Social engineering is a fancy way of saying “faking people out”.
In the classic sense, social engineering revolves around calling a business, pretending you are an employee and asking for “your” password to be reset.
In this scenario, the help desk gets tricked into giving this non-employee access an email account or even to the network.
It might work like this, “Bob” the non-employee trying to gain access calls the company help desk:
Help desk: (answering phone) Hello, help desk
Bob: Hi, this is Bob, Mr. Smith’s (the CEO) new assistant. He dropped this big pile of paper on my desk to complete for him this morning, but I don’t yet have access to the network.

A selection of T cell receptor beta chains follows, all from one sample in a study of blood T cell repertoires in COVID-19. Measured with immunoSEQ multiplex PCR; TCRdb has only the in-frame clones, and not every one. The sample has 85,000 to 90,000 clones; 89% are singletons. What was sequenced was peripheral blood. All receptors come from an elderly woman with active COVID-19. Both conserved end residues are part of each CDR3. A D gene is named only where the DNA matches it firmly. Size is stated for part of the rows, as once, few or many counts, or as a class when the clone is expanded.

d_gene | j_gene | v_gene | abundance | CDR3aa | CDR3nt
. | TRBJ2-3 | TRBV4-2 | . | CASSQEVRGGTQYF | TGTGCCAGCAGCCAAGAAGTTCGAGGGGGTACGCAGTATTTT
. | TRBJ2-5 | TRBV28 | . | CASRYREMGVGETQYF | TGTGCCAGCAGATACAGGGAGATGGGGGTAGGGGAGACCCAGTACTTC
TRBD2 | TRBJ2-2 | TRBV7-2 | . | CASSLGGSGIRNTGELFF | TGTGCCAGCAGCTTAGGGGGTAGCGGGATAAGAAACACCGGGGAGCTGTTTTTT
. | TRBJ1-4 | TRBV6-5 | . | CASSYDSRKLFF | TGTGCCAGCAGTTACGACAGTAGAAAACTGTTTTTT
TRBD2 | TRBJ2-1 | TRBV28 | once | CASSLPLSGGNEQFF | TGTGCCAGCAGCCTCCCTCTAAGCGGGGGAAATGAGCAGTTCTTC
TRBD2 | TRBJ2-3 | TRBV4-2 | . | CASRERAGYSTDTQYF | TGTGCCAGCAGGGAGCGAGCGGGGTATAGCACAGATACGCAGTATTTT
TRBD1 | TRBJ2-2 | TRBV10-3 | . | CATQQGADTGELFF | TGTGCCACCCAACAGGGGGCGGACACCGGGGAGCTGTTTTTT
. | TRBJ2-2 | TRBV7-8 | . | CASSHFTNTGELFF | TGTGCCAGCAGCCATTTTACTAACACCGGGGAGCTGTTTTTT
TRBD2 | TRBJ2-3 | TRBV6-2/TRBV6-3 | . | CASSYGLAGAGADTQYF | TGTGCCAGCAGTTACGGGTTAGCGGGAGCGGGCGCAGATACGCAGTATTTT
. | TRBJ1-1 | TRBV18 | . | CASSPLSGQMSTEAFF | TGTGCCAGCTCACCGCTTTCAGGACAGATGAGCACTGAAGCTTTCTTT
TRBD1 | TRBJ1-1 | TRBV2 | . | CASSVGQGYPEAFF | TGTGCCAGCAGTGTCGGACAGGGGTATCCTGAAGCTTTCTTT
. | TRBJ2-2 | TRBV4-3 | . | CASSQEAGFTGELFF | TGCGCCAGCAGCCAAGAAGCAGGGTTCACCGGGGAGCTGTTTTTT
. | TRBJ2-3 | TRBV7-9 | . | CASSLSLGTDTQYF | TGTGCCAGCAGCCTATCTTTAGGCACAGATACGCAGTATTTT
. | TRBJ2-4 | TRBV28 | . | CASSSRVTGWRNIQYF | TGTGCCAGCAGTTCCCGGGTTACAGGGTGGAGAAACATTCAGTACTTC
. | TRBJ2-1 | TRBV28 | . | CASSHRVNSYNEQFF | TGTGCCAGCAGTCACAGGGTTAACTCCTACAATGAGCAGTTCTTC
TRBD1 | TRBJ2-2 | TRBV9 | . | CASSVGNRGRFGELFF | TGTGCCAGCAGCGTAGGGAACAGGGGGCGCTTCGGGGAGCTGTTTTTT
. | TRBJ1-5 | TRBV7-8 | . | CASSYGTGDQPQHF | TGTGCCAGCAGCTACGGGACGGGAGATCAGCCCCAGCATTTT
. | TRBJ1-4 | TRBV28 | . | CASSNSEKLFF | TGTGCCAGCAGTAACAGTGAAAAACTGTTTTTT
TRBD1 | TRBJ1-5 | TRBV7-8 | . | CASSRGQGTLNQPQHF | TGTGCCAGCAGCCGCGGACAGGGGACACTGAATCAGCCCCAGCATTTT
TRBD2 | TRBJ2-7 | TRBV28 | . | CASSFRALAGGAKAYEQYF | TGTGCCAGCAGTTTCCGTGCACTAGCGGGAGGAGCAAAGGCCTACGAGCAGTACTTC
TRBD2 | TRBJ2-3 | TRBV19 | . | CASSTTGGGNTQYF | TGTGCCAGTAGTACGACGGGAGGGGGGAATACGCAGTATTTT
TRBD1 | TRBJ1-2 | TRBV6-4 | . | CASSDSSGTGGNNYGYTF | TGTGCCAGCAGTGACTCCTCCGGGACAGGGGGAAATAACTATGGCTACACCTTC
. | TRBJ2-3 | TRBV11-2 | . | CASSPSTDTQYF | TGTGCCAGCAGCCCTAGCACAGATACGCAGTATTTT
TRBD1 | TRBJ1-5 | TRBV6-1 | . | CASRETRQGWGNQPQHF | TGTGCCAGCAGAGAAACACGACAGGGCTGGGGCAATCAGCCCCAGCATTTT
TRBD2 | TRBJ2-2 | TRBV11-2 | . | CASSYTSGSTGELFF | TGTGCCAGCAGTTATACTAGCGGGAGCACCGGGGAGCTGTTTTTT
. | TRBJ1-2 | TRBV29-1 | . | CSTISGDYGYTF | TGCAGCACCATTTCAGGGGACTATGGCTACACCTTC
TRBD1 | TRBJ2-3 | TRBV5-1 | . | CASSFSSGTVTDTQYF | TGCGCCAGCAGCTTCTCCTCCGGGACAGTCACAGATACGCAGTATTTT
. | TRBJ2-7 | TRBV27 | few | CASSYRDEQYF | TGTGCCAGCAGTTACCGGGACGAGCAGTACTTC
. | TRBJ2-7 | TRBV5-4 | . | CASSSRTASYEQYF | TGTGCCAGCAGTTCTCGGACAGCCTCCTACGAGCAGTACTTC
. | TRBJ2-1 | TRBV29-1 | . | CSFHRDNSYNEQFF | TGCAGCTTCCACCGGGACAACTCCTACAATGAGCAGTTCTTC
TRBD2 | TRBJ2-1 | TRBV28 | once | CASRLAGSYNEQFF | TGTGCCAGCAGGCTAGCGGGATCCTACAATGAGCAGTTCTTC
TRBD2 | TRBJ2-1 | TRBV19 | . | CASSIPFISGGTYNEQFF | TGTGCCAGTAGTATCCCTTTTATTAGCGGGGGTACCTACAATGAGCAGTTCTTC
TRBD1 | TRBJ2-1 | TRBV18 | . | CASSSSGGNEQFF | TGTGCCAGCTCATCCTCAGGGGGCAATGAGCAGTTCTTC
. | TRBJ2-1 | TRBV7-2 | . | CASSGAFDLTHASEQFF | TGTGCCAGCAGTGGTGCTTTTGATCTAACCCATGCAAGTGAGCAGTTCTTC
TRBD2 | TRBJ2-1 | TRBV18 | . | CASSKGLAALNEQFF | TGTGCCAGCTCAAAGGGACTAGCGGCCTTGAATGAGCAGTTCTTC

Help desk: I don’t show you as an employee Bob.
Bob: (sounding panicked) They said the paperwork was turned in already. Can you help me out, Mr. Smith expects this to be done this morning, and I’m new and..
Help desk: Ok, don’t worry, I’ll set you up…
This may sound overly simple, and it is to a company that does not have the proper processes in place.
Nowadays, with email and Facebook and Twitter it is even easier to trick people.
Social engineering when done via email is referred to as “Phishing”.
Look at the below example and see how simple it is on Facebook to fake some into typing their password for all to see.
Note: I have blotched out the cuss words.
“But I would never fall for that…” Ah yes, and you also laugh at that email about the Nigerian millionaire wanting to give out money…yet people respond to that every day.
The point here is you must have policies & training in place to ensure your staff does not accidentally expose your practice to external access.
Restricting social media sites is a start.